How is that states can pass laws that relate to in-state sales of cars to consumers, but apparently laws that relate to in-state sales of drugs to consumers are pre-empted by federal law?
Because there is no federal law explicitly granting the right of direct sale of cars to consumers. Also, because you're talking about permission rather than prohibition; the sale of marijuana in Colorado and Washington is legal under state law, and so will not incur prosecution by the state. It's still illegal under federal law, and can still be prosecuted in federal court under the theory of concurrent jurisdiction. The states' laws are not "pre-empted" by federal law; rather, federal law creates an entirely separate basis for prosecution in an entirely separate legal system.
An example of concurrent jurisdiction: Timothy McVeigh, the bomber of the Oklahoma City federal building, killed 168 people. He was never tried on 168 counts of murder (a crime under Oklahoma law; murder is almost invariably a state crime, not federal). He was tried on eleven counts, eight of them murder of federal officials (the other three were weapons and terrorism counts). 168 dead, and only eight counts of murder. Why? Because murder is generally not a federal crime; the federal government only has jurisdiction over the murder of certain federal employees, in this case judges and United States Attorneys.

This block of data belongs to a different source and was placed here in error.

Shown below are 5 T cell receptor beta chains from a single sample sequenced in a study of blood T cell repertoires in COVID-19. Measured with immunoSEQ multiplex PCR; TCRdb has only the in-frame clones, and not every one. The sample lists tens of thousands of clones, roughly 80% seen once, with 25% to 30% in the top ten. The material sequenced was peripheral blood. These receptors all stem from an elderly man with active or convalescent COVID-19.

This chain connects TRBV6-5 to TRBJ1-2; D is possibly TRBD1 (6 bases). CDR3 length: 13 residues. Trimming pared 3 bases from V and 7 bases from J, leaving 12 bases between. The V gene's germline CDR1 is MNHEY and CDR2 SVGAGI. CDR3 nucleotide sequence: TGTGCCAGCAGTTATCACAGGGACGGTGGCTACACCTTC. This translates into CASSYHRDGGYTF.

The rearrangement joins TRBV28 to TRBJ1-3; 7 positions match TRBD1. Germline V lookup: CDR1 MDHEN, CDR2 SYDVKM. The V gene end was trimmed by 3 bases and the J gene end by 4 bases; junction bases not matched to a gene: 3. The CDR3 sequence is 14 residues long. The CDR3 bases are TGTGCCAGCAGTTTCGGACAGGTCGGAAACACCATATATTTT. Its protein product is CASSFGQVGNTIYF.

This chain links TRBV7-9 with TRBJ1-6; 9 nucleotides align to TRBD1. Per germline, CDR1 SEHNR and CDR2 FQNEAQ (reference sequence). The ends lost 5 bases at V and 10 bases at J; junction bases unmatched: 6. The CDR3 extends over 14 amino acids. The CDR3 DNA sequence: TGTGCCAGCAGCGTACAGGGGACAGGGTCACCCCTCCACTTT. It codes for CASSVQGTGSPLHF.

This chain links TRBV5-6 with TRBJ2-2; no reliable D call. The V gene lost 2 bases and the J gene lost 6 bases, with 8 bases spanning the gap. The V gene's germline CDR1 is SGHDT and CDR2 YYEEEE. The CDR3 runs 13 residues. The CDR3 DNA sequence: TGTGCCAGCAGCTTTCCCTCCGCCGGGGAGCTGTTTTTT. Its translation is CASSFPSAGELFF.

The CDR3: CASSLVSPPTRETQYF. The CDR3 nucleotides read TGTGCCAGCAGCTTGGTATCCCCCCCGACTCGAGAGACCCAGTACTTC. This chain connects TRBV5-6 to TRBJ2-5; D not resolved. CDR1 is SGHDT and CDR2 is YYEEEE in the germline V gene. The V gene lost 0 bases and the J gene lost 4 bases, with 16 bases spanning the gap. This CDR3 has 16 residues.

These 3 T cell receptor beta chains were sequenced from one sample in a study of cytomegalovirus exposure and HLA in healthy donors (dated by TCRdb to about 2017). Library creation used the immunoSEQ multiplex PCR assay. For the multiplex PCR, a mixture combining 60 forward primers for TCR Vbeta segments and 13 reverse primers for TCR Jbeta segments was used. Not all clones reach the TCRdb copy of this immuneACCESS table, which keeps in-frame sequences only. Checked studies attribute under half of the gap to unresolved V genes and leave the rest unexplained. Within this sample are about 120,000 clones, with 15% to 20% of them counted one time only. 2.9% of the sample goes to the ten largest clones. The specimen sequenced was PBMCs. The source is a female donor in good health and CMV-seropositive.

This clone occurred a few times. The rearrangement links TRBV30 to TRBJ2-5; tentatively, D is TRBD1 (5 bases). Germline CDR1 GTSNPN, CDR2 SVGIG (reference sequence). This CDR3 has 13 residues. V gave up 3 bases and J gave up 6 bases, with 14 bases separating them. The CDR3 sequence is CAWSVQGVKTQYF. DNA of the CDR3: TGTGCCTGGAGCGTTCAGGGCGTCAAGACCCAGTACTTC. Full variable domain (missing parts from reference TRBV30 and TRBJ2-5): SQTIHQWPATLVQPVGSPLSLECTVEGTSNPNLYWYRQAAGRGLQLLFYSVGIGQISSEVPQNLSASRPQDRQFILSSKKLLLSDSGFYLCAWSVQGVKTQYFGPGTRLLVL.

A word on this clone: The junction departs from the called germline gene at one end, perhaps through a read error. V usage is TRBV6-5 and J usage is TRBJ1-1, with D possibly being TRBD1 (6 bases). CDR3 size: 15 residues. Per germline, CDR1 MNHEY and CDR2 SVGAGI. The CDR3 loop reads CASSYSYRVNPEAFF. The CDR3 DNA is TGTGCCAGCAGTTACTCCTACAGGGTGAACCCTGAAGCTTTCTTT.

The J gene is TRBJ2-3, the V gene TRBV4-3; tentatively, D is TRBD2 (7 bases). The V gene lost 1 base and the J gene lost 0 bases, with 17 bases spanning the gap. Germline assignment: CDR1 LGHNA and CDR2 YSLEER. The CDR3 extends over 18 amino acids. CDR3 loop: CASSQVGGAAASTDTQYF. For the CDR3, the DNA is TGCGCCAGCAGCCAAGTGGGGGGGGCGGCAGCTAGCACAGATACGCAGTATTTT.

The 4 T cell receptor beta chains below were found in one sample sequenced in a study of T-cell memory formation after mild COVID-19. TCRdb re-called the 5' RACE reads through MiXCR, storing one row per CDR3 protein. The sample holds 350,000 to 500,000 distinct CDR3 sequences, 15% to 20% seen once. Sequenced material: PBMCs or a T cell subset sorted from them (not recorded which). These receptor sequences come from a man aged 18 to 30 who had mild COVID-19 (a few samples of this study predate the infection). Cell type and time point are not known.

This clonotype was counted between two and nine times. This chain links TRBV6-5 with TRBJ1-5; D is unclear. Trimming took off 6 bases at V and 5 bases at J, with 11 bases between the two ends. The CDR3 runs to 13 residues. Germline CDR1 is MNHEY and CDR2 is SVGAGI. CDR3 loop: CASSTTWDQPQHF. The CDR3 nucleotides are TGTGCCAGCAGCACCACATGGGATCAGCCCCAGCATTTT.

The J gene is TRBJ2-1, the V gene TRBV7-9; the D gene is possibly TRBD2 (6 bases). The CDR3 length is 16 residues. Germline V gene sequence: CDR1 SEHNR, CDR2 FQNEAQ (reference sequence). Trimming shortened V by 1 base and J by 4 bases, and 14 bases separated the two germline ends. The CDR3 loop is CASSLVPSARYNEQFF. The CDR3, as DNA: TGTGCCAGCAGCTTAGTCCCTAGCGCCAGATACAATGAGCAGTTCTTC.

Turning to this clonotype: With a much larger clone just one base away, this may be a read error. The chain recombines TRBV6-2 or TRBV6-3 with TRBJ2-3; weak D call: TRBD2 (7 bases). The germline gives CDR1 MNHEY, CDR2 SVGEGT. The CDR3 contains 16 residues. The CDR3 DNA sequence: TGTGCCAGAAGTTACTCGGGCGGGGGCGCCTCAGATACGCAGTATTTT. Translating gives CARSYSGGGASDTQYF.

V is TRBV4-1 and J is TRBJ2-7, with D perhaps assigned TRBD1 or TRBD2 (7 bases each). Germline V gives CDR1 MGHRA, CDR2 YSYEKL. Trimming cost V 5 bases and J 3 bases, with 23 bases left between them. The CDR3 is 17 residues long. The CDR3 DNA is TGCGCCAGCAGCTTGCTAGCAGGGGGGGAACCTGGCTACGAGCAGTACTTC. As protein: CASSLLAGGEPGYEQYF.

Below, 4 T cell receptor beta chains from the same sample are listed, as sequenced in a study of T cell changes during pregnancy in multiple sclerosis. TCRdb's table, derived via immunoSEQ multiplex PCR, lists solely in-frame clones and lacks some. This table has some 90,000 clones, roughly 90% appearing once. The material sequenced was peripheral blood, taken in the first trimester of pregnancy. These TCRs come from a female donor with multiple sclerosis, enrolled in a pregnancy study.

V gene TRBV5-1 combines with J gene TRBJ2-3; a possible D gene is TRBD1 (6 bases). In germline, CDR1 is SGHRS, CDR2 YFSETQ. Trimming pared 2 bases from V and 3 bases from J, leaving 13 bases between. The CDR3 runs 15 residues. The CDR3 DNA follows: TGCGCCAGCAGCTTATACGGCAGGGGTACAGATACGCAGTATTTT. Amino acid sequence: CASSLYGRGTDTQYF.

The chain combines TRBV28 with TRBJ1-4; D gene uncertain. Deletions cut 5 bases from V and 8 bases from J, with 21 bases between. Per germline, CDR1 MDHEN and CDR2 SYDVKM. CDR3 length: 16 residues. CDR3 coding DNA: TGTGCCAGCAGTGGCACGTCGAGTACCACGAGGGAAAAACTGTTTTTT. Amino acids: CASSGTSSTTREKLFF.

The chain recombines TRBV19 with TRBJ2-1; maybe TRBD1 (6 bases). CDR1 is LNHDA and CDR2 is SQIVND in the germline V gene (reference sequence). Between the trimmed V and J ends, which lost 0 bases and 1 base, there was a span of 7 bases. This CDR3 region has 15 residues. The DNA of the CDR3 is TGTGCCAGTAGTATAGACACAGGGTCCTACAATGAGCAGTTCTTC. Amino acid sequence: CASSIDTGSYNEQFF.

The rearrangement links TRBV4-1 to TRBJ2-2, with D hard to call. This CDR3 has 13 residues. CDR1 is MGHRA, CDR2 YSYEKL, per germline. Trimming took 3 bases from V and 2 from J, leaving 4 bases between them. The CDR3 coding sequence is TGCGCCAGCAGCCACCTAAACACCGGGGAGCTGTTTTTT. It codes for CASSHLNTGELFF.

The State of Oklahoma--a separate political entity from the United States--had jurisdiction over all 168 people who died, as well as for the hundreds injured, property damage, and weapons charges. The State of Oklahoma never brought charges on any of those. Why not? Because McVeigh was already facing a death sentence in the federal system. Charging him in state court would have been redundant, and would have expended state resources to gain a conviction and sentence that McVeigh would never serve because his federal death sentence would be carried out before he even spent a night in a holding cell in a county jail awaiting trial, let alone a state penitentiary. It would have been a waste.
The distinction, though, is important. McVeigh was indicted, tried, convicted, sentenced, and punished in the federal system under federal law. He could also have been charged under state law. In Colorado and Washington, the possession and use of marijuana is not forbidden by state law, but federal law still applies. That isn't federal law "pre-empting" state law; the feds are not commanding the states to pass and enforce drug laws. Rather, the feds are enforcing their own separate laws, as is their prerogative under the jurisprudence established by Wickard v. Filmore and Gonzales v. Raich, and bringing the case in the (entirely-separate) federal system.